So she got knocked out of a tournament. Big deal. Happens every week to hundreds of brilliant players. As Gowen likes to say, "The game will be there tomorrow or next week. It will always be there."
It wasn't long ago that the woman born Cycalona Ann in November 1971 was like anyone who just watches WPT on the Travel Channel--or the World Series of Poker on ESPN, or myriad knock-offs airing on Fox Sports Net or NBC or Bravo or Nickelodeon or the Food Network--and dreams of sitting at the table with the big-timers. She owned travel agencies and played poker to supplement her income. She takes care of her ailing mother. She's what they call "good people" in her native Kiowa, Oklahoma.
But not so long after she hopped aboard the tournament circuit, Clonie Gowen is very much the future of poker, and not because she's the best at the table--though she could be, one day. She is not even the best woman in a game long thought of as the good ol' boys' pastime.
But she's been crowned a champion on television, when the Travel Channel aired the WPT's Ladies' Night event in January. And she has a good story to tell--former Waffle House waitress makes good at the card table. And she's articulate, thoughtful, animated, funny. And, let's be honest, she's beautiful, which is a pretty good weapon to bring to a table full of pale, pudgy, balding men sick to death of looking at other pale, pudgy, balding men all day.
"She is a very special person, and people have to come to perceive her as that," says Keith Fleer, Gowen's Los Angeles-based business attorney. At this moment, Fleer is talking to several mainstream companies, with no ties to poker, about making Gowen one of their spokeswomen. Fleer will not say which companies he's talking to, but it's not hard to see in which direction he's headed--to cosmetics companies, to clothing designers, you name it. His dream is to get Gowen selling things to women who have no idea what it means to go all in with an A-7 off-suit or why they call the best hand in poker "the nuts."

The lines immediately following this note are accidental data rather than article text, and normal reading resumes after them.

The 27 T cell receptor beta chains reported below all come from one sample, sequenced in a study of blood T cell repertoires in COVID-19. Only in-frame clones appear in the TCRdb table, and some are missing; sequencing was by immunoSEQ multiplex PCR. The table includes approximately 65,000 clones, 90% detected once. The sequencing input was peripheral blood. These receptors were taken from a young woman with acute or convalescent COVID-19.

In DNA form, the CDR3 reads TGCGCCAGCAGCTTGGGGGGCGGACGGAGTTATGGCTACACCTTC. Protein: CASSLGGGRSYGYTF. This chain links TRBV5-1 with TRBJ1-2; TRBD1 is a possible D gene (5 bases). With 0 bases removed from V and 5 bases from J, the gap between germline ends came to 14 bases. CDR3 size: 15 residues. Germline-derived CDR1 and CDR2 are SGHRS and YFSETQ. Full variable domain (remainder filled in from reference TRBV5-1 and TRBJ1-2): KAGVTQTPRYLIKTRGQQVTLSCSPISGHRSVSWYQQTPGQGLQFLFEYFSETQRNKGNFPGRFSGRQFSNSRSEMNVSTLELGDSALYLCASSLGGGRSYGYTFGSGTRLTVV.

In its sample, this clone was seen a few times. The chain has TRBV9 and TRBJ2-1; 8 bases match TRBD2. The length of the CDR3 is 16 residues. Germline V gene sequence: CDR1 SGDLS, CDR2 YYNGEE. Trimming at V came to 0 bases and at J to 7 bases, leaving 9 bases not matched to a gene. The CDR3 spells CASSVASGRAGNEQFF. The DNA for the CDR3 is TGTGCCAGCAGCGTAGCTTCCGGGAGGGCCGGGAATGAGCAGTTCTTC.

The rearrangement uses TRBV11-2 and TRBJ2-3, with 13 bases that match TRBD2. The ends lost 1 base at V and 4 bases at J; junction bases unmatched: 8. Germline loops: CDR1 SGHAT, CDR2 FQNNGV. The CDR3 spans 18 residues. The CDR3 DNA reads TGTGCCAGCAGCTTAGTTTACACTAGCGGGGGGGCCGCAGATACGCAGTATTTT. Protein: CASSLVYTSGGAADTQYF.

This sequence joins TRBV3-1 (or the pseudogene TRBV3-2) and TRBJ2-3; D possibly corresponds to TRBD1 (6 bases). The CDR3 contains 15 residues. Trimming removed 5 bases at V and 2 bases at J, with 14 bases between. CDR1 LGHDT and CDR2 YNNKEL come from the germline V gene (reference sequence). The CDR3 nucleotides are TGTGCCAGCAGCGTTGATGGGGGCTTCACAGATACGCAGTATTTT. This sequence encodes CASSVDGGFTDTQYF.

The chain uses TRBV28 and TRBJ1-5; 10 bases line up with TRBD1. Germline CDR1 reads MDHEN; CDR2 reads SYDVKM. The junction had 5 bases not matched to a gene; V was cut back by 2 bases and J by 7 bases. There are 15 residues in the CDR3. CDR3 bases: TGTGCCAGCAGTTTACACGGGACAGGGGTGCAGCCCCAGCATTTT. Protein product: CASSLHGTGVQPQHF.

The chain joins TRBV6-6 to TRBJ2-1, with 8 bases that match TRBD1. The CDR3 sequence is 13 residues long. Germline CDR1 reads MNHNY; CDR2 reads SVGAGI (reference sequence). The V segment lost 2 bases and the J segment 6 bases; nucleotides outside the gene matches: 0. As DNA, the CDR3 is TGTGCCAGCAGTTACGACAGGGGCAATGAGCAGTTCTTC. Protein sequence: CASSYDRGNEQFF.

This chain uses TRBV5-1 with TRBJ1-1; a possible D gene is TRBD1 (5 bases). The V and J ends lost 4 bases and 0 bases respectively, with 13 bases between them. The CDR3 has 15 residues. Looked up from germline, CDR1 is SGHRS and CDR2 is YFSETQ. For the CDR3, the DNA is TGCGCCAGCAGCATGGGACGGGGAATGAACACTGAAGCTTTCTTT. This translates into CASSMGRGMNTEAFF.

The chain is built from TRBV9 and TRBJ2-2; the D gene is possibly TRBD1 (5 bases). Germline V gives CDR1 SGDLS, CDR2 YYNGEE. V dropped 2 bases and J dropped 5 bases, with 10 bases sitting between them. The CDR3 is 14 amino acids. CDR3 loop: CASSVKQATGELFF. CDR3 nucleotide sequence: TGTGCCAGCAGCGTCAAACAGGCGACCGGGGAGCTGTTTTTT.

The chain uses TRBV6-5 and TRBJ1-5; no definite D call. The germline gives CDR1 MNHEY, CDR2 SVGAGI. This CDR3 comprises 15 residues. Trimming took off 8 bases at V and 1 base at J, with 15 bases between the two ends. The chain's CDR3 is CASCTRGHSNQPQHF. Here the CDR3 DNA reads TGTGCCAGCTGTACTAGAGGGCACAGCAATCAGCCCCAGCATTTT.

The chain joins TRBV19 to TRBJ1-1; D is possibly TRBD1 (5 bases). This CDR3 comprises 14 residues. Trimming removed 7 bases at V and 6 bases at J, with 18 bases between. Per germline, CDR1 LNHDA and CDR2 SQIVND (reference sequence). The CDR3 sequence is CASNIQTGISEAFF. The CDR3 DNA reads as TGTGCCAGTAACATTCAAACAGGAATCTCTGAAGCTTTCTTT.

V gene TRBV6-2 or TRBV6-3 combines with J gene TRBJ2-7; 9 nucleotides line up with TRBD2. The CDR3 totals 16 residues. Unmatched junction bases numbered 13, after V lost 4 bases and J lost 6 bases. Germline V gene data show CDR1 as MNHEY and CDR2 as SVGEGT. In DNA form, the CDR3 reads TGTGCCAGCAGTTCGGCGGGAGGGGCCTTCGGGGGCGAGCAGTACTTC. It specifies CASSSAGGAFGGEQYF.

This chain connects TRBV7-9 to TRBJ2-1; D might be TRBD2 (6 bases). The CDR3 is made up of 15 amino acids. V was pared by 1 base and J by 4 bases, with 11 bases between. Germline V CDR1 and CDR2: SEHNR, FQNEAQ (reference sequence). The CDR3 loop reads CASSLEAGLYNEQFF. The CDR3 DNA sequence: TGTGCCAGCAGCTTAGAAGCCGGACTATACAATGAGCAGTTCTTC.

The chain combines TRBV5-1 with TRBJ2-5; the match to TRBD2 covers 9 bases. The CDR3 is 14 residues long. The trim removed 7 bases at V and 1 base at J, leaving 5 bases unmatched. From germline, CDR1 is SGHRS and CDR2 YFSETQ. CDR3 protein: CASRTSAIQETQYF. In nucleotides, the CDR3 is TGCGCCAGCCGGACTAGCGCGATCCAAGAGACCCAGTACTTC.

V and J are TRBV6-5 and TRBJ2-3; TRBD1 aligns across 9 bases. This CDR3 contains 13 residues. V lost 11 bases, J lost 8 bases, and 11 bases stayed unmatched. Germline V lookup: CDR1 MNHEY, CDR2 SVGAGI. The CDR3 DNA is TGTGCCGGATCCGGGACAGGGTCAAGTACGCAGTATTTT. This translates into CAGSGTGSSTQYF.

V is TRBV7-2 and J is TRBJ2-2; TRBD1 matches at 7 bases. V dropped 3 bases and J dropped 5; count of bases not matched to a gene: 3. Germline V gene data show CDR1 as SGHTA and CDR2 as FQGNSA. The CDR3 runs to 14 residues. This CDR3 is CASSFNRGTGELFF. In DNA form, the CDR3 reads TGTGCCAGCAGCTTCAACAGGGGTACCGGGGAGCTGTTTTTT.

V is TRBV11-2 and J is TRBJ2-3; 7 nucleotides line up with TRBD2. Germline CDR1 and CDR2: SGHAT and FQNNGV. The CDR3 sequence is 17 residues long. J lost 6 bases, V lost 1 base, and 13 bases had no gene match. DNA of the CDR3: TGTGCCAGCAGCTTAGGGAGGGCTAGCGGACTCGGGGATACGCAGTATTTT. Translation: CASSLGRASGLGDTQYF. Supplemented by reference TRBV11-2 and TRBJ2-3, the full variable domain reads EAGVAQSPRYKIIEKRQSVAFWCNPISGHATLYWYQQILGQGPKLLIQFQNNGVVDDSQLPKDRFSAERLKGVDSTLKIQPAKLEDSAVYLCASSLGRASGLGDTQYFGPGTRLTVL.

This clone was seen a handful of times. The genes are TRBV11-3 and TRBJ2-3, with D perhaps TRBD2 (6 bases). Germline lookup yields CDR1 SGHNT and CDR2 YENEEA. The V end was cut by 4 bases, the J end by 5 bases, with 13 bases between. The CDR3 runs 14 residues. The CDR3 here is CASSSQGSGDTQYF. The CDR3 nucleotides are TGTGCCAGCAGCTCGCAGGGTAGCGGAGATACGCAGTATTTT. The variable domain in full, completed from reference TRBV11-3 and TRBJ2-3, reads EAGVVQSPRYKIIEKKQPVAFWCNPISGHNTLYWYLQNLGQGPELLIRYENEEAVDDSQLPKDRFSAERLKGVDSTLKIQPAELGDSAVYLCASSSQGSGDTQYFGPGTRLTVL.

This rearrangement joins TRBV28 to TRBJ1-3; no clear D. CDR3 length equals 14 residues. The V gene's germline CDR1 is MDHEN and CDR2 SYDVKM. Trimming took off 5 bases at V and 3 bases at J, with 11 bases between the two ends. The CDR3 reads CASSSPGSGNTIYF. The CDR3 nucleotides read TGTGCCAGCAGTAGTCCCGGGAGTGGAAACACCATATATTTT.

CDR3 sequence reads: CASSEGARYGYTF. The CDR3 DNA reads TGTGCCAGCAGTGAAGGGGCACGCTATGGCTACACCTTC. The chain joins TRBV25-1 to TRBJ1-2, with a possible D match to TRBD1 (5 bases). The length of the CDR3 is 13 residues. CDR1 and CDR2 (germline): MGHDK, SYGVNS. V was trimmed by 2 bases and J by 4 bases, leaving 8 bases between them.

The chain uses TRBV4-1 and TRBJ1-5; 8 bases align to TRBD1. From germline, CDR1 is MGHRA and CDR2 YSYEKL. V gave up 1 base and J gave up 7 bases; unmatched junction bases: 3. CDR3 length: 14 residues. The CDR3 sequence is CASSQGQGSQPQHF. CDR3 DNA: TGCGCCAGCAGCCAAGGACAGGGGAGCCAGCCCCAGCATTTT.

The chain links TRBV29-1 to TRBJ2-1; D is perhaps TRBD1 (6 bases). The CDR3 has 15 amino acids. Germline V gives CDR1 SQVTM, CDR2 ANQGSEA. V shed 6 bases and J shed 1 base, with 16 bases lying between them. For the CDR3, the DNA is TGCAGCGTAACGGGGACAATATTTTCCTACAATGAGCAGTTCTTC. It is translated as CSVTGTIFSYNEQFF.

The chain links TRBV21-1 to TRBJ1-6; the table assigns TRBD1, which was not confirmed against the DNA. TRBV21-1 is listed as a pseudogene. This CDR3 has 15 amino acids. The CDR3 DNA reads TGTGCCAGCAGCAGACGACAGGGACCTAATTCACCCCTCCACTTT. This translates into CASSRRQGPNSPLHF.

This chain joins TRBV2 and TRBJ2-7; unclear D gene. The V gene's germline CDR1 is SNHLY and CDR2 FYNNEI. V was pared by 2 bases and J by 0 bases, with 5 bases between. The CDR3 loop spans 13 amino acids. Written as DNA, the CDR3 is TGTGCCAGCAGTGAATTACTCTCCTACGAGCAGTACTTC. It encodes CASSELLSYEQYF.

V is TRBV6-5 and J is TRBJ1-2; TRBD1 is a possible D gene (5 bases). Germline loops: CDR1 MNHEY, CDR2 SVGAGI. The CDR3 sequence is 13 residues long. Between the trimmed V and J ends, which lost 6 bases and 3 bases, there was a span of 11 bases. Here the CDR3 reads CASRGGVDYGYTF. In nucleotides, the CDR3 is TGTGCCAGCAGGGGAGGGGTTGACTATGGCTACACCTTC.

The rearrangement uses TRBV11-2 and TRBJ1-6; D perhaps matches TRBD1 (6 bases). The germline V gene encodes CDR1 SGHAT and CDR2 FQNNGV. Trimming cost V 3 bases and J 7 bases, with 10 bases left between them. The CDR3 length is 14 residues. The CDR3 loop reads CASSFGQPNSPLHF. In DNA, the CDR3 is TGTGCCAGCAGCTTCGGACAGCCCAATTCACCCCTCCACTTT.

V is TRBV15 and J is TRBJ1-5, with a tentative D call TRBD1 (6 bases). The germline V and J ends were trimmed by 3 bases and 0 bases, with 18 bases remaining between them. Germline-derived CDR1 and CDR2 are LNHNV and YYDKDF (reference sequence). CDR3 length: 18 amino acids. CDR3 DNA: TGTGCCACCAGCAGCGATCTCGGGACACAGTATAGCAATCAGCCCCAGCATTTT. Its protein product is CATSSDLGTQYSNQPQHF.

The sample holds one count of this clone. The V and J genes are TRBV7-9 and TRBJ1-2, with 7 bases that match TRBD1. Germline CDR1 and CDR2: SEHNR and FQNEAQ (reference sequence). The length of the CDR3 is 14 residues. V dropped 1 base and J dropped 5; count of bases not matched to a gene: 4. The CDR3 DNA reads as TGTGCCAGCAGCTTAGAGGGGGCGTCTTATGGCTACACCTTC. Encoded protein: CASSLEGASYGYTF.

"You can go to potential advertisers," Fleer is saying, "and tell them, 'Here's this beautiful woman who is lovely and articulate and a woman who is very close to her family and looks on one hand like a typical housewife but who has nerves of steel and will play cards for a lot of money riding per hand.' That is something special."
As they say around the card table, it's a pretty good starting hand.
It's the stat most cited when people talk about the rising popularity of poker: 50 million people in the United States play the game at least once a week. Said so in The New York Times not long ago; it must be true. About 49 million of those folks probably started playing sometime last year, when the World Poker Tour debuted on the Travel Channel and turned an audience of curious novices into a nation of experts who became enamored of the terminology ("He got a gut-shot straight on the river--cracked my pocket aces") and mythology and the promise of easy money. Or maybe they watched the show then ran out to Borders and bought copies of Doyle Brunson's Super/System, David Sklansky's Hold-'Em Poker, John Vorhaus' Killer Poker. Used to be you had to learn by experience. Now all you have to do is watch a TV show and read a book.
Clonie Gowen reads all the books, too. When you sit down and play with her, tell her which books you've studied, which authors you admire. That way she'll know how you're going to play. You just read Super/System? Then you're going to be aggressive, betting everything, raising instead of calling, trying to drive out the best hands with your big bets. You just read T.J. Cloutier's self-published books? Excellent. Then you're going to be a super-tight player, moving in with only the most quality of hands. So tell her what you know. She knows more. She knows how to make something out of nothing. She knows how to make everything out of just the slightest bit of something.